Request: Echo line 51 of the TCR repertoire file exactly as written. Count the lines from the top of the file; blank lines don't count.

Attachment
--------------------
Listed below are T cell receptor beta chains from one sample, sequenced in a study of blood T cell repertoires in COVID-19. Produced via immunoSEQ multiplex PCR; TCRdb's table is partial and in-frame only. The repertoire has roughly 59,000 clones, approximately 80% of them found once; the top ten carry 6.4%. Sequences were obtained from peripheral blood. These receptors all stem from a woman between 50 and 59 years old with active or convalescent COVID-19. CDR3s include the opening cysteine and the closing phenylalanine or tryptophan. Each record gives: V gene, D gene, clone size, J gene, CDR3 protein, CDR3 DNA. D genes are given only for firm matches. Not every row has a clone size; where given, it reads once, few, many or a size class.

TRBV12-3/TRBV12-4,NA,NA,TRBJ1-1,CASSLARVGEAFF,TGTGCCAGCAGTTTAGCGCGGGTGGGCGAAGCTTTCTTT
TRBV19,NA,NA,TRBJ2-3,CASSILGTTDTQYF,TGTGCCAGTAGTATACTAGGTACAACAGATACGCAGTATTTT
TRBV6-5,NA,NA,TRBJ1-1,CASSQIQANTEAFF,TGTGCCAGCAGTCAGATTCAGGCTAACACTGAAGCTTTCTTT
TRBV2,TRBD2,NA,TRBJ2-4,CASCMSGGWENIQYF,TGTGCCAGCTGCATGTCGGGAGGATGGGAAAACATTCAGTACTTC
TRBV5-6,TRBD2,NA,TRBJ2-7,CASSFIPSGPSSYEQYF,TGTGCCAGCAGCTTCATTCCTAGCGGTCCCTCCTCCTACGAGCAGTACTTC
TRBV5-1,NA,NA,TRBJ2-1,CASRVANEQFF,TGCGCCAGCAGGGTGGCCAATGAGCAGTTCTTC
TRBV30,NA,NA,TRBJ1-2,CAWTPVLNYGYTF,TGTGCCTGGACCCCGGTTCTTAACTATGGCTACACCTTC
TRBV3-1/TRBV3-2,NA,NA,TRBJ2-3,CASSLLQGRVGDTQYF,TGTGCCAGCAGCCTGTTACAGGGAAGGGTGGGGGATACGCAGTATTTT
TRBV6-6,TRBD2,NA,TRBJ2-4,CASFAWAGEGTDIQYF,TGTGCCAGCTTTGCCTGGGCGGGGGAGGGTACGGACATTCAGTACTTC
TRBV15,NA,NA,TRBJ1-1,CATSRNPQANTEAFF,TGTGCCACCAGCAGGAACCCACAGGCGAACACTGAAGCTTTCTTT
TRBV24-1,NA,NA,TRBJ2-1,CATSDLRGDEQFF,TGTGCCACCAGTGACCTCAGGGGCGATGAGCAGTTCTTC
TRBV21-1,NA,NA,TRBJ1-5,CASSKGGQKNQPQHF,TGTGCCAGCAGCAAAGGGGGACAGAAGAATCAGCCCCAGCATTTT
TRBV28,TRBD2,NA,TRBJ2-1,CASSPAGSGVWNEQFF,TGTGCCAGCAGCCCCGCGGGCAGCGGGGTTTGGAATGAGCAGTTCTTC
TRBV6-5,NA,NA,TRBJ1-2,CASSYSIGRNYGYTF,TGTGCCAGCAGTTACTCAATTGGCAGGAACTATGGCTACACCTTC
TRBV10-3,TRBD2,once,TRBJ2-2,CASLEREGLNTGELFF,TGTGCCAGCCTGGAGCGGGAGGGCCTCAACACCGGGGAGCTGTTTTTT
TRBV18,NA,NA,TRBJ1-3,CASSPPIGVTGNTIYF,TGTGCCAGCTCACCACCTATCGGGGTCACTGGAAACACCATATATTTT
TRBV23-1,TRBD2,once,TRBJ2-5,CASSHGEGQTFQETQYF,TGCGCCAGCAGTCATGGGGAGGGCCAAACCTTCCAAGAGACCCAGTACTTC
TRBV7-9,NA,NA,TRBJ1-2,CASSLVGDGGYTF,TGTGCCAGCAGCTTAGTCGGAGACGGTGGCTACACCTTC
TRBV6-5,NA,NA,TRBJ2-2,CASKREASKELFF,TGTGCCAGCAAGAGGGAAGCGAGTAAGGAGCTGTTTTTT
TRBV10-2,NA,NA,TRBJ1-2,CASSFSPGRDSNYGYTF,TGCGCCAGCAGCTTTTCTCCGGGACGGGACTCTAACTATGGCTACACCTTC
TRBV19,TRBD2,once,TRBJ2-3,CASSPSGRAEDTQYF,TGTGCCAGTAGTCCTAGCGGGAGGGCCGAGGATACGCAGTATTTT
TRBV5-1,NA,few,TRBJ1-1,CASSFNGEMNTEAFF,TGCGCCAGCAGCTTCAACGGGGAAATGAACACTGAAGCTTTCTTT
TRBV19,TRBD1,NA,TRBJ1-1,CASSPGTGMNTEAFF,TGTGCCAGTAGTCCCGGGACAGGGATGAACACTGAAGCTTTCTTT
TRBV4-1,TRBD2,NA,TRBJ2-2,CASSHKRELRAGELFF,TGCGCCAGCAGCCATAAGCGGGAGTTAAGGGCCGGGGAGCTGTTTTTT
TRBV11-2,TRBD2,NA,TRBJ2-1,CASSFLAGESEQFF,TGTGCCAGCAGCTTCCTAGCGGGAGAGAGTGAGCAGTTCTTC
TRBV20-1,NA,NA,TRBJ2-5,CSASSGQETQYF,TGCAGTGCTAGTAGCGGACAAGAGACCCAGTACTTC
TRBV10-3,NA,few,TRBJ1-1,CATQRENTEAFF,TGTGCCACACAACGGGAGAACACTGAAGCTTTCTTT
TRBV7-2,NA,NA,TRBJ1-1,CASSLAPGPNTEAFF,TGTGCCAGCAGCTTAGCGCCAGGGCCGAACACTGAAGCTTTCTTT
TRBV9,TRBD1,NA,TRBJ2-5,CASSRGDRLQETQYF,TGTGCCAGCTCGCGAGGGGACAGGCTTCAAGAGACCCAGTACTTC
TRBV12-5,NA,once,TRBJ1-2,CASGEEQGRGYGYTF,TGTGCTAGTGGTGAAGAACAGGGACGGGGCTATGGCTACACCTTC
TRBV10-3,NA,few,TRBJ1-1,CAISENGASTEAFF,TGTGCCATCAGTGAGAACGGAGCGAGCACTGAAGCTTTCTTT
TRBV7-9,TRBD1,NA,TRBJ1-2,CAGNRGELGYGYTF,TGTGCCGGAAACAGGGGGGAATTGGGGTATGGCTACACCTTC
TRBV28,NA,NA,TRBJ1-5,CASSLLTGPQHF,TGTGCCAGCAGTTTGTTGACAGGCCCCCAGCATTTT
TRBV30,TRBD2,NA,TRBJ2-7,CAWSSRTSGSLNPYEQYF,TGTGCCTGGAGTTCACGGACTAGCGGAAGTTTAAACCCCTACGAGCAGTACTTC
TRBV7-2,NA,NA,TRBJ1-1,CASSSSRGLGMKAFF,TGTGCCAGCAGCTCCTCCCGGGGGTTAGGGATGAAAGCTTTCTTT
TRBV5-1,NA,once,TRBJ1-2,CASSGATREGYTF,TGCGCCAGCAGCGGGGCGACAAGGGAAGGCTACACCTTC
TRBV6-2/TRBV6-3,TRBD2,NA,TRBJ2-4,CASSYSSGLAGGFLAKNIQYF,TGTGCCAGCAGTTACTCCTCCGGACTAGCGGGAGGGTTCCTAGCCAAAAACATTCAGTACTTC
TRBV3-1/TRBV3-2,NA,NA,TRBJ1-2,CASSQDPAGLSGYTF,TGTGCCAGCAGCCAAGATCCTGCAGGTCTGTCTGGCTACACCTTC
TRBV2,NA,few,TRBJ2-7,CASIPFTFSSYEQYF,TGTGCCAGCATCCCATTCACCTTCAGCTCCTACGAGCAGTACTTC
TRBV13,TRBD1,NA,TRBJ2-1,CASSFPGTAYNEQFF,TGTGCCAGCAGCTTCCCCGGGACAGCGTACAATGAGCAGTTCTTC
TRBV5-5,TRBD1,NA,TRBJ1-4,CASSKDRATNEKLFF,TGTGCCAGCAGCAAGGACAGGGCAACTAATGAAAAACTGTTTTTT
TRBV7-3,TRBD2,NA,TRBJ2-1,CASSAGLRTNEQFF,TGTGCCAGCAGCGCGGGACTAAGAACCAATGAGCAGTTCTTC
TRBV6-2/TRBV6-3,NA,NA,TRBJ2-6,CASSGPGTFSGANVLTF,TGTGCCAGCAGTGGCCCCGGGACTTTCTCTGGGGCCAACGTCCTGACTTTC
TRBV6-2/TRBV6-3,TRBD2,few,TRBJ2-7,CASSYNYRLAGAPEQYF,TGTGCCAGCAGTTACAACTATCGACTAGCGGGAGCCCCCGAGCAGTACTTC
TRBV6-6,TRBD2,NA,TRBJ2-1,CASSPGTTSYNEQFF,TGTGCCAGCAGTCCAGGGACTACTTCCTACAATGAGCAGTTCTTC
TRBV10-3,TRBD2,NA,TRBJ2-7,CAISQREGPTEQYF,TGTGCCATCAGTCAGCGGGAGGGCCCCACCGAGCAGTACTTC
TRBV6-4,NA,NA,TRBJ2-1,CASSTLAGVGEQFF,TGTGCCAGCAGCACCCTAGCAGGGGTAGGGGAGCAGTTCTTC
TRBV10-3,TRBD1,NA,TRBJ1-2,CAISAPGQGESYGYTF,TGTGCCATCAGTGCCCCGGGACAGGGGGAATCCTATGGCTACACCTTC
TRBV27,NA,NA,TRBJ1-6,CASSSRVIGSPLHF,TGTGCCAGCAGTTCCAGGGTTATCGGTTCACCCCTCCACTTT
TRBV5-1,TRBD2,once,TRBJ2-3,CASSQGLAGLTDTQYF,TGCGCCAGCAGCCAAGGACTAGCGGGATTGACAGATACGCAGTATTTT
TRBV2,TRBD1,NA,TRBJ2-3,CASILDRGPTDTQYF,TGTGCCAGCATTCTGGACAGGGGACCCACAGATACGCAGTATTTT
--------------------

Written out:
TRBV5-1,TRBD2,once,TRBJ2-3,CASSQGLAGLTDTQYF,TGCGCCAGCAGCCAAGGACTAGCGGGATTGACAGATACGCAGTATTTT